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Feeding the fear

On 20 January, just outside 10 Downing Street, the Campaign Against Criminalising Communities organised a protest – supported by an alliance of campaigning and human rights groups – against the detention of suspects without trial and calling for an end to the political terror that the anti-terror legislation has itself created. Activists, human rights lawyers and members of the London Muslim community attended the event at which they urged the government to stop detention without trial and not to pursue plans for the forced deportation of foreign nationals from Belmarsh and Woodhill prisons.

Real distance

As those attending gathered to voice these concerns, police corralled the event into the confines of crash barriers, facing away from the prime minister's official residence. Much as the government has ridden roughshod over the concerns of civil liberties organisations and the families of those detained, the demands of those present were further diverted away from the prime minister.

Clear condemnation

Ironically, it is parts of the legal system that are providing the clearest condemnation of government policy. On 16 Dec 2004 the Law Lords issued an historic ruling on the policy of detention without trial in which they declared that internment was unacceptable and that the law permitting it must be changed. To date more than a dozen foreign nationals have been detained without trial in British prisons.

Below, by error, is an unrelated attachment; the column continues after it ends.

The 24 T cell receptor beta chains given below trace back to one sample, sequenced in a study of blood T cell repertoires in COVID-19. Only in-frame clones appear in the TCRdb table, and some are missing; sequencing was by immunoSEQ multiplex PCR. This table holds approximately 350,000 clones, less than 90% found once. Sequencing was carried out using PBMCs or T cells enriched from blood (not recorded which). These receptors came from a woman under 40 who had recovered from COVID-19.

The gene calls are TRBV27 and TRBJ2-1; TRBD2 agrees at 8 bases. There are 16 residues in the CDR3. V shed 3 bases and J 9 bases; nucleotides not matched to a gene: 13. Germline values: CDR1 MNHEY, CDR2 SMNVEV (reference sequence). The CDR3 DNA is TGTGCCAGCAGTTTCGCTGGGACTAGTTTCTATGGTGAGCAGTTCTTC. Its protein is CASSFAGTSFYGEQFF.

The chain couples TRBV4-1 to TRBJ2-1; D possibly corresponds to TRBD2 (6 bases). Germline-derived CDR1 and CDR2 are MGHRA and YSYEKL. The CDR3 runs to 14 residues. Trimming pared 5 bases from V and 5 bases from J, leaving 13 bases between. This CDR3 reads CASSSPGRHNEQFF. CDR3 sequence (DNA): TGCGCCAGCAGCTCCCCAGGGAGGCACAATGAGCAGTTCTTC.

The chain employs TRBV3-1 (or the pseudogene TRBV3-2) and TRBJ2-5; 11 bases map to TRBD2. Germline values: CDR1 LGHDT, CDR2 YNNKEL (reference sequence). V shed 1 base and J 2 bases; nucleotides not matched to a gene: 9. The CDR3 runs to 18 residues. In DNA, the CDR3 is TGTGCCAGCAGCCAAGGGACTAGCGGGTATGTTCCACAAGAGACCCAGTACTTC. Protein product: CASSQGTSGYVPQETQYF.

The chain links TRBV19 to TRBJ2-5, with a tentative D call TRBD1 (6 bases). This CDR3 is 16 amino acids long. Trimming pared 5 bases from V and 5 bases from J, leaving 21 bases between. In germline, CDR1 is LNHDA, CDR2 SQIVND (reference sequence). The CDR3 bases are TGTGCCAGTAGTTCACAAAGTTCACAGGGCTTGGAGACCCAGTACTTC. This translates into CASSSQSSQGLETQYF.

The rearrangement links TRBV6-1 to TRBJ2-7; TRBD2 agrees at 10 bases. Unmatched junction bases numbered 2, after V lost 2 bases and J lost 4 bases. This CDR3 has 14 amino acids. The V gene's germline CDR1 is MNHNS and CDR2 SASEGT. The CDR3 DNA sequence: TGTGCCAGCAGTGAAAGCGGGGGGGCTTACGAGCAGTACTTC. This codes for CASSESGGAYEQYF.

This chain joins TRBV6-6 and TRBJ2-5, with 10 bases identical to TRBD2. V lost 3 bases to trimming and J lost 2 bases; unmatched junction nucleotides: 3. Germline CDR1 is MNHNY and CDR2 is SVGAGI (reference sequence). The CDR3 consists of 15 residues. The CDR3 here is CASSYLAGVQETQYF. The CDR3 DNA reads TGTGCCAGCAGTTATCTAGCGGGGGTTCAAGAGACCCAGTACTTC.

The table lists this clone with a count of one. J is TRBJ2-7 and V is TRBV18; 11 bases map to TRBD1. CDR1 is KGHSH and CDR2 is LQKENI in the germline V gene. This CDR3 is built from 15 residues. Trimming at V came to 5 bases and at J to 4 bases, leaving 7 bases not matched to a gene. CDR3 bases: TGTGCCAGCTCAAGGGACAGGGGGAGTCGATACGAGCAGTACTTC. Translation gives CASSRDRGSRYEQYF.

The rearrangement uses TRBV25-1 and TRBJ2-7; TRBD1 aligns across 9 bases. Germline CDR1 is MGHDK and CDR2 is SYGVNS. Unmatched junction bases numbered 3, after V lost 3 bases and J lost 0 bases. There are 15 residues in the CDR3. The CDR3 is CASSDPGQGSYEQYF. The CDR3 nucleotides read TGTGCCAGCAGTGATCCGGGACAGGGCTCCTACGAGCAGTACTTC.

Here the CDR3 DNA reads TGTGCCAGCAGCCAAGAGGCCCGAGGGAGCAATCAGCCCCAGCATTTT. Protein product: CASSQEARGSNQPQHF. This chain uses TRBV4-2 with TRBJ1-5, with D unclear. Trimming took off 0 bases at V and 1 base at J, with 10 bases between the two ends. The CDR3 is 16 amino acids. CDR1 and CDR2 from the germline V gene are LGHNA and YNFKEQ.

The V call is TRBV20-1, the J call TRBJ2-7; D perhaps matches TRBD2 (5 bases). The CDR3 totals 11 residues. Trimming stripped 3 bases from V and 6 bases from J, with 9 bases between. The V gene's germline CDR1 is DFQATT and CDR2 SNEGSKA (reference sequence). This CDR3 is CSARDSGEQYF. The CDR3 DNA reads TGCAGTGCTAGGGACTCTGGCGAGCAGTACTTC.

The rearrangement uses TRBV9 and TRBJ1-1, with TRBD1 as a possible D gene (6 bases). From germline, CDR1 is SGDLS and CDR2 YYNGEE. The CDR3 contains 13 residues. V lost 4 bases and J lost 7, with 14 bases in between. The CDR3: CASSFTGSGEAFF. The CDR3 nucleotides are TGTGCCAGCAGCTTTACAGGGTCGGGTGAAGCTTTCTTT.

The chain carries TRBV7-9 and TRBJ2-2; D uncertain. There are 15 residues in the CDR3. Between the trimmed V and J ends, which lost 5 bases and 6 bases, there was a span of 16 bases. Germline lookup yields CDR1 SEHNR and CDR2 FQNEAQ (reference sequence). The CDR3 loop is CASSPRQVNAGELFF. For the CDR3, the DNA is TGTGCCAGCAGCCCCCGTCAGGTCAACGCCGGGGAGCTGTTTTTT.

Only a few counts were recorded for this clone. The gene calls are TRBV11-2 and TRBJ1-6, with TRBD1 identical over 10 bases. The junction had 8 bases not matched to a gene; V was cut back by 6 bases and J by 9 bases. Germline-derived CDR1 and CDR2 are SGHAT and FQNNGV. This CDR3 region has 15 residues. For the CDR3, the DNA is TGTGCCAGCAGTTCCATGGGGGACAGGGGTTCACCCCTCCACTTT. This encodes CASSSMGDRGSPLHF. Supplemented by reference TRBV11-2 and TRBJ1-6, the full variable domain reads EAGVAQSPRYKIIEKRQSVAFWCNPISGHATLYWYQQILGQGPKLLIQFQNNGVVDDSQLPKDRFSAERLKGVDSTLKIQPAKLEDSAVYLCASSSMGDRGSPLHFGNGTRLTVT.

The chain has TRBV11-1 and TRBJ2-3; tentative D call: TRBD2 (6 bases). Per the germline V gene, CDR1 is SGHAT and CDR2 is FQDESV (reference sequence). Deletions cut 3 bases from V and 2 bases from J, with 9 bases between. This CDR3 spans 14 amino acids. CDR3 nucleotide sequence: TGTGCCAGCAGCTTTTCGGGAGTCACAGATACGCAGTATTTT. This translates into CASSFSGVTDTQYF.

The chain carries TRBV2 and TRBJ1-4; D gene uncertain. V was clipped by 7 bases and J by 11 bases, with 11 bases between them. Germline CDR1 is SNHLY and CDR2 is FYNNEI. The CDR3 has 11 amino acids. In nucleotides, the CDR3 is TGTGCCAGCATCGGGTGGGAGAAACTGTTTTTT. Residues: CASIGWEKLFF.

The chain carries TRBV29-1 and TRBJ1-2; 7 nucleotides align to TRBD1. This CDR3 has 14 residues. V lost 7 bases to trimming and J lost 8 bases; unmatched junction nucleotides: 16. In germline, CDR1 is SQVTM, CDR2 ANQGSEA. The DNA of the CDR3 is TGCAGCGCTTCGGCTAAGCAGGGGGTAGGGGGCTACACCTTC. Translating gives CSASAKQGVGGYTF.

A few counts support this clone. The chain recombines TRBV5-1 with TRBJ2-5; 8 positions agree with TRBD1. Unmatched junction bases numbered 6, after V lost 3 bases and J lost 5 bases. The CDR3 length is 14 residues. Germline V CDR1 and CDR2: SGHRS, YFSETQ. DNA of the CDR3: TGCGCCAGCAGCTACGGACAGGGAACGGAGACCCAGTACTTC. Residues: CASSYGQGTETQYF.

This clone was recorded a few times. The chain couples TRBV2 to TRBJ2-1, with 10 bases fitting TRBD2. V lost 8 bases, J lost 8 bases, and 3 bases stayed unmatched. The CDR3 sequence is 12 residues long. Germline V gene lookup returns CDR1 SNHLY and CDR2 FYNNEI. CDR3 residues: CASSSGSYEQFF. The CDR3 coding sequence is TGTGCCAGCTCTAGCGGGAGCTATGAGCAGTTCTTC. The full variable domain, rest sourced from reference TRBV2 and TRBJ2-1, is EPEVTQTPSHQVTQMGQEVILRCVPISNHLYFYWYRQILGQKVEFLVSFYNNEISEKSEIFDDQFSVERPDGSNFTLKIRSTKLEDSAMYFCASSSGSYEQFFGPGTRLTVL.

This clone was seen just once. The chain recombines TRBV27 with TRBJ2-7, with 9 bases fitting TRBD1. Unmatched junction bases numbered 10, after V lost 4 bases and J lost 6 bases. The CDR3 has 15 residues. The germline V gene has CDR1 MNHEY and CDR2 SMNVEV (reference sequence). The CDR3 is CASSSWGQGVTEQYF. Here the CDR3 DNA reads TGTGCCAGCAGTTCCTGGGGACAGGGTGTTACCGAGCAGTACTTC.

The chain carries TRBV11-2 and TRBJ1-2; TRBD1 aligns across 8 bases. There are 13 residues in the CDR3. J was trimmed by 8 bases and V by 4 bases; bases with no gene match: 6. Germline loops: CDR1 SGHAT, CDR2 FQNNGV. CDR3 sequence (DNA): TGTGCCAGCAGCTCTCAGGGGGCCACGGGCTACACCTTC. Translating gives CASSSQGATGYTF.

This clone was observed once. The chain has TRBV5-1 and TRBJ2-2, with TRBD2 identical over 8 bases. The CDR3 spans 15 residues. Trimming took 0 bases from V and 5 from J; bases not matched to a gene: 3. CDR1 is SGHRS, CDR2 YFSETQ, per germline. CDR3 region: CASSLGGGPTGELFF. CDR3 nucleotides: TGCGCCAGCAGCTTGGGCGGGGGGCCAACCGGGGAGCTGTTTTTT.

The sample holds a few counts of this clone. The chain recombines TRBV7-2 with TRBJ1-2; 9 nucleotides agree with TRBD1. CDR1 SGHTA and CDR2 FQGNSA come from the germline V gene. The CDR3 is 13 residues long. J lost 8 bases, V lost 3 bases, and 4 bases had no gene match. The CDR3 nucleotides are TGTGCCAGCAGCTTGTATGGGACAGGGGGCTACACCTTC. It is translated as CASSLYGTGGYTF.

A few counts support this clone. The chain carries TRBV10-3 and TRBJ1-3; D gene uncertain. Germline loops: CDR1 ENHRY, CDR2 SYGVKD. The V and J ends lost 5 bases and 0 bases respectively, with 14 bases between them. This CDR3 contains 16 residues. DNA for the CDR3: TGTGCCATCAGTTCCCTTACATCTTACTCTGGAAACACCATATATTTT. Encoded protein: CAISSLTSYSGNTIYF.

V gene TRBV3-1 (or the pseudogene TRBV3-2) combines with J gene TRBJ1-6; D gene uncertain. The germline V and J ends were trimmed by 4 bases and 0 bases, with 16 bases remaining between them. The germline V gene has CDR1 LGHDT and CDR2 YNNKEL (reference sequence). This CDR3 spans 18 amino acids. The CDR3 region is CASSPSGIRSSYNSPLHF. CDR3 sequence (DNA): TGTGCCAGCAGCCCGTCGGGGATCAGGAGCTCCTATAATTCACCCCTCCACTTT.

No justice – no peace

Speakers at the demonstration – all calling for either the fair trial of detainees in the UK, or for their release, included the lawyers defending suspects, such as Gareth Peirce and Mike Mansfield (pictured), representatives of the Muslim community, such as Dr Adnan Siddiqui from Stop Political Terror and Dr G Siddiqui from the Muslim Parliament, and those campaigning around the wider implications for civil liberties that these cases represent. The father of Babar Ahmad, who was arrested on 5 August 2004 with an Extradition Warrant from the US, talked about the adverse consequences of the government's current policy and the devastating effects it has on the communities involved. But it was perhaps Hugo Charlton, Chair of the Green Party, who best captured the mood of the event as he called for the immediate end of the UK’s derogation from Article 5 of the European Human Rights Convention. “The people suffering in detainment should not be the price we pay to feed those who are afraid.”

Contact CAMPACC, tel 020 7250 1315, 7586 5892; email estella24@tiscali.co.uk; http://www.cacc.org.uk/